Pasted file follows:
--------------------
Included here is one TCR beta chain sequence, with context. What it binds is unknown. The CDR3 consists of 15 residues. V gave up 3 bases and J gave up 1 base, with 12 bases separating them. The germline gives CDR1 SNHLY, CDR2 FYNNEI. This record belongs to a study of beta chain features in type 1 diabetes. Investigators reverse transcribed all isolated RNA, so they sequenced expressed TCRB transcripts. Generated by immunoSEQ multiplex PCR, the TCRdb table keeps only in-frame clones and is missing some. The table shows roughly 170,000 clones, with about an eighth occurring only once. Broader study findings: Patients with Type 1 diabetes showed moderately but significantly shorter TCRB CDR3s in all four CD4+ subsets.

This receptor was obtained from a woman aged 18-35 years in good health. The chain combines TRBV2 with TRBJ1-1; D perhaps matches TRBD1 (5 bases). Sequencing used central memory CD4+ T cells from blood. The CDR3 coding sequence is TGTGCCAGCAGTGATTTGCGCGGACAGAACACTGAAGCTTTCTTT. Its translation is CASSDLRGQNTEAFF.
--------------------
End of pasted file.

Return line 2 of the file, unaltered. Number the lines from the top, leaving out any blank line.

This receptor was obtained from a woman aged 18-35 years in good health. The chain combines TRBV2 with TRBJ1-1; D perhaps matches TRBD1 (5 bases). Sequencing used central memory CD4+ T cells from blood. The CDR3 coding sequence is TGTGCCAGCAGTGATTTGCGCGGACAGAACACTGAAGCTTTCTTT. Its translation is CASSDLRGQNTEAFF.